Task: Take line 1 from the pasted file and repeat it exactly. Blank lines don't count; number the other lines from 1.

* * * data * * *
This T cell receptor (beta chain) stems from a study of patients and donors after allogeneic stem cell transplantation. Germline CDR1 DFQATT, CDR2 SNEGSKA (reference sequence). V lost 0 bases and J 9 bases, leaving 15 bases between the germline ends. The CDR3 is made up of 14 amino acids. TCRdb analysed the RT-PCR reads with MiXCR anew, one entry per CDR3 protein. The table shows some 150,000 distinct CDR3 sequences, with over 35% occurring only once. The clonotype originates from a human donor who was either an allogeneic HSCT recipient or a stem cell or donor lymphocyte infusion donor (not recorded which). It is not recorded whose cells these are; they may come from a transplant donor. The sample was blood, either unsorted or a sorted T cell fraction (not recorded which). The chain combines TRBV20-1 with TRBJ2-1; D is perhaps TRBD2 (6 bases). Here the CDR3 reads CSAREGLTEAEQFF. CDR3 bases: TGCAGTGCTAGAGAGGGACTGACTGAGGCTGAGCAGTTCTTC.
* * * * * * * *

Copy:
This T cell receptor (beta chain) stems from a study of patients and donors after allogeneic stem cell transplantation. Germline CDR1 DFQATT, CDR2 SNEGSKA (reference sequence). V lost 0 bases and J 9 bases, leaving 15 bases between the germline ends. The CDR3 is made up of 14 amino acids. TCRdb analysed the RT-PCR reads with MiXCR anew, one entry per CDR3 protein. The table shows some 150,000 distinct CDR3 sequences, with over 35% occurring only once. The clonotype originates from a human donor who was either an allogeneic HSCT recipient or a stem cell or donor lymphocyte infusion donor (not recorded which). It is not recorded whose cells these are; they may come from a transplant donor. The sample was blood, either unsorted or a sorted T cell fraction (not recorded which). The chain combines TRBV20-1 with TRBJ2-1; D is perhaps TRBD2 (6 bases). Here the CDR3 reads CSAREGLTEAEQFF. CDR3 bases: TGCAGTGCTAGAGAGGGACTGACTGAGGCTGAGCAGTTCTTC.